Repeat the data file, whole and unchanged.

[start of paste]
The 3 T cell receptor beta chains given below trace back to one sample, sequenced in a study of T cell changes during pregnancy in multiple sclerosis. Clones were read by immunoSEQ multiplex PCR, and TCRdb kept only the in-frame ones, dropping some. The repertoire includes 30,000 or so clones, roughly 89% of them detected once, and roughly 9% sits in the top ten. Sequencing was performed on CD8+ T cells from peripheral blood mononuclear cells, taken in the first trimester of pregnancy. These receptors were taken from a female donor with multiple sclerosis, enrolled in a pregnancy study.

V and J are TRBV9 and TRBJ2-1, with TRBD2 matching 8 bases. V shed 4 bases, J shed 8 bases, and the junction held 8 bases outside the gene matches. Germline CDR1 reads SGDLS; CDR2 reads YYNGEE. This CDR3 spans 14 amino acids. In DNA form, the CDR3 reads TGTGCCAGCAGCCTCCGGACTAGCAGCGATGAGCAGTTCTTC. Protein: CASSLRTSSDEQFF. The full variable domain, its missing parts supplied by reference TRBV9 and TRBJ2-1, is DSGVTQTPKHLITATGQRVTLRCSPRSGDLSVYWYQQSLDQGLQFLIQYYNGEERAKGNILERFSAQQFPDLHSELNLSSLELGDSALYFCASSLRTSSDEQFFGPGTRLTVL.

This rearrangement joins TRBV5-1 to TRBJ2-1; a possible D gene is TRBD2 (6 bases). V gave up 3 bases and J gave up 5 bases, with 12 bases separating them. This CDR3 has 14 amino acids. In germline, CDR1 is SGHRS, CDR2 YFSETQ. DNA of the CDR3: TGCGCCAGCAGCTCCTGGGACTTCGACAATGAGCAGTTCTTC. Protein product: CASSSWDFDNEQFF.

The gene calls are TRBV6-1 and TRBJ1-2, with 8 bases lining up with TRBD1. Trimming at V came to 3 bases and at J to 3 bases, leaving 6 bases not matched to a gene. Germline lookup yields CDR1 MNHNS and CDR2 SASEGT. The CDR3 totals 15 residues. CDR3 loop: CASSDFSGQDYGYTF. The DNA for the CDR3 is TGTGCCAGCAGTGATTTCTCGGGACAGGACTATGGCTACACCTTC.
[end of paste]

The 3 T cell receptor beta chains given below trace back to one sample, sequenced in a study of T cell changes during pregnancy in multiple sclerosis. Clones were read by immunoSEQ multiplex PCR, and TCRdb kept only the in-frame ones, dropping some. The repertoire includes 30,000 or so clones, roughly 89% of them detected once, and roughly 9% sits in the top ten. Sequencing was performed on CD8+ T cells from peripheral blood mononuclear cells, taken in the first trimester of pregnancy. These receptors were taken from a female donor with multiple sclerosis, enrolled in a pregnancy study.

V and J are TRBV9 and TRBJ2-1, with TRBD2 matching 8 bases. V shed 4 bases, J shed 8 bases, and the junction held 8 bases outside the gene matches. Germline CDR1 reads SGDLS; CDR2 reads YYNGEE. This CDR3 spans 14 amino acids. In DNA form, the CDR3 reads TGTGCCAGCAGCCTCCGGACTAGCAGCGATGAGCAGTTCTTC. Protein: CASSLRTSSDEQFF. The full variable domain, its missing parts supplied by reference TRBV9 and TRBJ2-1, is DSGVTQTPKHLITATGQRVTLRCSPRSGDLSVYWYQQSLDQGLQFLIQYYNGEERAKGNILERFSAQQFPDLHSELNLSSLELGDSALYFCASSLRTSSDEQFFGPGTRLTVL.

This rearrangement joins TRBV5-1 to TRBJ2-1; a possible D gene is TRBD2 (6 bases). V gave up 3 bases and J gave up 5 bases, with 12 bases separating them. This CDR3 has 14 amino acids. In germline, CDR1 is SGHRS, CDR2 YFSETQ. DNA of the CDR3: TGCGCCAGCAGCTCCTGGGACTTCGACAATGAGCAGTTCTTC. Protein product: CASSSWDFDNEQFF.

The gene calls are TRBV6-1 and TRBJ1-2, with 8 bases lining up with TRBD1. Trimming at V came to 3 bases and at J to 3 bases, leaving 6 bases not matched to a gene. Germline lookup yields CDR1 MNHNS and CDR2 SASEGT. The CDR3 totals 15 residues. CDR3 loop: CASSDFSGQDYGYTF. The DNA for the CDR3 is TGTGCCAGCAGTGATTTCTCGGGACAGGACTATGGCTACACCTTC.